Discover How Scientists Use AI to Map Global Forests

Mapping will be used to assist with global afforestation efforts.

Tue 19 Sep 23


Forestry is amongst the industries most impacted by the push towards AI and automation. 

According to a report published by Goldman Sachs, the construction industry has 28% exposure to automation and AI replacement – specifically in planting and monitoring.

Now, scientists from Purdue University are successfully using AI and machine learning to map the total planted forest area across East Asia.

Goldman Sachs ‘ranked’ various industries from most impacted to least impacted. According to the research, up to 90% of agriculture will have between 10-49% of work duties replaced by AI. (Image credit: Goldman Sachs Global Investment Research)

Combining on-site data collection and satellite technology, AI produces high-resolution maps that provide foresters with crucial information about common tree species. 

The project, representing 36% of the world’s planted forests, is helping scientists better understand East Asian forests, their distribution, and forest management resilience to climate change.

They have amassed a database of 1.3 million sample plots and 55 million trees and are working with 300 scientists across the region.

The scientists mapped the different percentages of planted forests by region – and calculated the number by forecasting upper and lower bound numbers.

According to Dr Jingjing Liang, the AI approach helps researchers crunch a massive amount of data “measured both from the ground and also from remote sensing.”

Dr Liang is an Associate Professor of Quantitative Forest Ecology and said, “The study complements the research portfolio of the Institute for Digital Forestry with an international perspective.”

“It will also enrich our understanding of global forest ecosystems and their sustainable management.”

The project is led by Akane Abbasi, a PhD student in forestry and natural resources who works with 15 co-authors.

These researchers are part of Science-i, a web-based platform, and the Global Forest Biodiversity Initiative (GFBI).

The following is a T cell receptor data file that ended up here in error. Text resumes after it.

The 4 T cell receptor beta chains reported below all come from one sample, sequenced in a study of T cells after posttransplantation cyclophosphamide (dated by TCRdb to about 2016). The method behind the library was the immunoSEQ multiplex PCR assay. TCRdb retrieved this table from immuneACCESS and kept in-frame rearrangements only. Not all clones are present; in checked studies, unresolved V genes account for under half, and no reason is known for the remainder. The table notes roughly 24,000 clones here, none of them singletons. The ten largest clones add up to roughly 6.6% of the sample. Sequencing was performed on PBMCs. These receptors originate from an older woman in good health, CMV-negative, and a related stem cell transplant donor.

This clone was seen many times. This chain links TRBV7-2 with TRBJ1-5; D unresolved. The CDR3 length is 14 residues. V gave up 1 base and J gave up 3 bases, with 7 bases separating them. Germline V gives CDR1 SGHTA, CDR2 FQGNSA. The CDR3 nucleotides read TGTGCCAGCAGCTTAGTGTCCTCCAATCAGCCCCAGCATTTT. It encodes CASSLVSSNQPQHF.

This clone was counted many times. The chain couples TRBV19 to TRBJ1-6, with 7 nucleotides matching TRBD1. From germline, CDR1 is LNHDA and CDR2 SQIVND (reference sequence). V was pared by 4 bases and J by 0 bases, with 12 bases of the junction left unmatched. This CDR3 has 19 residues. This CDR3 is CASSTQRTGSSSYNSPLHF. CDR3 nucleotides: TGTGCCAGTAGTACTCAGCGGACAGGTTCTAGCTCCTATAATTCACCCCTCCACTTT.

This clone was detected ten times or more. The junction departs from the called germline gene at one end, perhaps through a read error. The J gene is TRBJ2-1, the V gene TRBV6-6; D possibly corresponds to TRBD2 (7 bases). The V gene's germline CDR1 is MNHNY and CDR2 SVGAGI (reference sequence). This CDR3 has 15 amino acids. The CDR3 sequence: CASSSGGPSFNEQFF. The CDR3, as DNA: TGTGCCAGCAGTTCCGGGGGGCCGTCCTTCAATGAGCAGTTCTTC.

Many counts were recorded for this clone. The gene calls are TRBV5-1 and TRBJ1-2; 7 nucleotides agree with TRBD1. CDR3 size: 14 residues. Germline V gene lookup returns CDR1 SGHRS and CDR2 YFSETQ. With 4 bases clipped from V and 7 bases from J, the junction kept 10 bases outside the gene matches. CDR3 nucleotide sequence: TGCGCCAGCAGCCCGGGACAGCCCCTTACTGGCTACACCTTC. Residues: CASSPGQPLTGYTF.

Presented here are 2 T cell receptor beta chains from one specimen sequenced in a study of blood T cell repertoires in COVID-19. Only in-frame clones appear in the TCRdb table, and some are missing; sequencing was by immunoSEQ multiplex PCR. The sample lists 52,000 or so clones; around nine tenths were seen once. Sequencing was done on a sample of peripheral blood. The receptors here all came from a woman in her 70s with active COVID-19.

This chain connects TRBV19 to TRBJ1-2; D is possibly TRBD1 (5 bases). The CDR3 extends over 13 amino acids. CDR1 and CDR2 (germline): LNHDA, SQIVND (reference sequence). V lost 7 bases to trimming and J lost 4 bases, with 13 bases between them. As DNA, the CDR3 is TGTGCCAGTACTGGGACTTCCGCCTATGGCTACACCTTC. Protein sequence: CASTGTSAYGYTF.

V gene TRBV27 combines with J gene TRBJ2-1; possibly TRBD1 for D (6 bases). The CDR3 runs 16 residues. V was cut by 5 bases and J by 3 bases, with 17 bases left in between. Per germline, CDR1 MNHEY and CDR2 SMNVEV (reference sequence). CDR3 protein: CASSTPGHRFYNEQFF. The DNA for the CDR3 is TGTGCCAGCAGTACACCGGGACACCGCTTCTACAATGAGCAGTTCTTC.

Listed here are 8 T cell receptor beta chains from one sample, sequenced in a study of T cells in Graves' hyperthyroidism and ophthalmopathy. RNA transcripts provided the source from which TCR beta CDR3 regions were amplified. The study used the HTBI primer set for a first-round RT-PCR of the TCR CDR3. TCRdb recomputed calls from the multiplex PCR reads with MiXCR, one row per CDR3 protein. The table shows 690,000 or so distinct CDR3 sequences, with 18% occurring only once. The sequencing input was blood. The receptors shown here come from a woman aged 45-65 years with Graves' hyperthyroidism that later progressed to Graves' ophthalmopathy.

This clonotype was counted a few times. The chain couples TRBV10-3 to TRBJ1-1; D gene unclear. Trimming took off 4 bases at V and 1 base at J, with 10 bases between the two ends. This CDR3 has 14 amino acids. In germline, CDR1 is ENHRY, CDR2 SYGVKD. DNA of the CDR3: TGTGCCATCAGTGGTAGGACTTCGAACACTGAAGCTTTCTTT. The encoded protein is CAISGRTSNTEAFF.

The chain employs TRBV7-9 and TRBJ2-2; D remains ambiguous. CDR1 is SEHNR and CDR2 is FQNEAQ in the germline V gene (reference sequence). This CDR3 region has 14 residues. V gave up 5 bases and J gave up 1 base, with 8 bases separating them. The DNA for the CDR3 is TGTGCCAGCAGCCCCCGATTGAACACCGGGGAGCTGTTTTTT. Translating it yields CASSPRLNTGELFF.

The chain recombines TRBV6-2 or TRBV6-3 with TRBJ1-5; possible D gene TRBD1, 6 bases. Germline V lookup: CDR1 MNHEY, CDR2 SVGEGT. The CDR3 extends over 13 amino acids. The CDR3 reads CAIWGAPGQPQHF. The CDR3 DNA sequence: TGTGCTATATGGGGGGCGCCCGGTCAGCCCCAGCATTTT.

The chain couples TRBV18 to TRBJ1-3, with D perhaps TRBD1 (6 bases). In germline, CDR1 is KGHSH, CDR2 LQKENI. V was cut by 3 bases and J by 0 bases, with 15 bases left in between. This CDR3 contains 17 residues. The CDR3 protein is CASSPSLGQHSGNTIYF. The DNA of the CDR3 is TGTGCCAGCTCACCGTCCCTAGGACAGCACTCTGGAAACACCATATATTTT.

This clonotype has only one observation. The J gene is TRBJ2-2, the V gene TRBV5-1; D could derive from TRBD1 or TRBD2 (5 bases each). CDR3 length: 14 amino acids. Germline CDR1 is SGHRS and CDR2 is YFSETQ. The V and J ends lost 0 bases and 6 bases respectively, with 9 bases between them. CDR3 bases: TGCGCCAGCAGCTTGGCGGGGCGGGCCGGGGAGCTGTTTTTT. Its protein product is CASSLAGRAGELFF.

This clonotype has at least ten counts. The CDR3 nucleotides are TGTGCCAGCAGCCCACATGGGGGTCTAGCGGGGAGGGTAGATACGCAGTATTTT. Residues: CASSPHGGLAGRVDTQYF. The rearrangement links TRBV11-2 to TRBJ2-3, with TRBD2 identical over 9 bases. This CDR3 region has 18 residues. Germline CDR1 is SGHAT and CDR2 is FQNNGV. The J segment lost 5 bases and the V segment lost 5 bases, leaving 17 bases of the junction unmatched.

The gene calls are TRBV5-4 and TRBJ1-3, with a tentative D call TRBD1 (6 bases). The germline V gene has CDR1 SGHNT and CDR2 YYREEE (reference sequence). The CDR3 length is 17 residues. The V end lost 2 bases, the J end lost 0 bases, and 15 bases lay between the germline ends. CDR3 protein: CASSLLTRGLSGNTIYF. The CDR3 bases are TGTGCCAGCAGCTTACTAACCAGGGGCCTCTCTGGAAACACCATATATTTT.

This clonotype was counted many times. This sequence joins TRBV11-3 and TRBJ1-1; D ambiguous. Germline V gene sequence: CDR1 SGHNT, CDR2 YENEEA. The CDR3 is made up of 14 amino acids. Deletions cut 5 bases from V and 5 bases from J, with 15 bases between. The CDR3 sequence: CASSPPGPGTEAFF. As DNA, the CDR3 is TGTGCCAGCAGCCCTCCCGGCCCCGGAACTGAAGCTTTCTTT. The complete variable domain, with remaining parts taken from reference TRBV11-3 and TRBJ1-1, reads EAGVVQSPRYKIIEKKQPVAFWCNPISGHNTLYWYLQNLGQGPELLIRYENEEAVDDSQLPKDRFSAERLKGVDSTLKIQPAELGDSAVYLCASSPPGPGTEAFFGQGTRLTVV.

The research also used AI and machine learning to determine the dominant species of trees by region.

Nancy Harris, the research director of Land and Carbon Lab and Global Forest Watch at World Resources Institute, emphasises the significance of this collaboration.

“Our partnership with Purdue and FAO embodies our mission to deploy breakthroughs in geospatial monitoring that power solutions for sustainable landscapes.”

The most significant challenges to date have been integrating data from different sources with different formats, types and spatial extent.

“Some data cover only China. Some data cover only Japan. Some data cover China and South Korea. They differ in spatial extent. They also differ “in relatability in terms of whether it’s measured on the ground or from space,” Ms Abbasi said.

To overcome these challenges, the researchers have employed “an ensemble machine-learning approach.” 

Three machine-learning models were developed to account for the data’s and the model’s imperfections. This greatly improved the accuracy of the data.

They use AI to train three machine learning models, “accounting for imperfections in both the data and the model.”

“When “I say I study forest ecology, people assume that I go to the forest, measure something, then come back and analyse the data,” says Ms Abbasi. 

“But this is not what we’re doing here. We deal with vast spatial extents and study nature using cutting-edge AI and machine learning.”

The Global Impact

The results to date reinforce the FAO’s Global Forest Resource Assessment (FRA) and offer “detailed spatial locations of forest plantations at small resolutions.”

FAO is now actively collaborating with the research team to leverage AI to estimate global forest growth.

Globally, governments are considering tree planting and afforestation to meet climate commitments.

In 2019, researchers calculated that new trees could suck up 750 billion tonnes of heat-trapping carbon dioxide over the coming decades.

According to the researchers, “That is about as much carbon pollution as humans have spewed in the past 25 years.”

The study was the subject of a @TedEd talk.

“This is by far — by thousands of times — the cheapest climate change solution” and the most effective, said study co-author Thomas Crowther, a climate change ecologist at the Swiss Federal Institute of Technology in Zurich.

The report, which former President Donald Trump played down, identified Russia, the United States, Canada, Australia, Brazil and China as having the most room for new trees.

In 2020, the World Economic Forum launched a global initiative to grow, restore and conserve 1 trillion trees worldwide- to restore biodiversity and help fight climate change.

The project aims to unite governments, non-governmental organisations, businesses and individuals in a “mass-scale nature restoration.”


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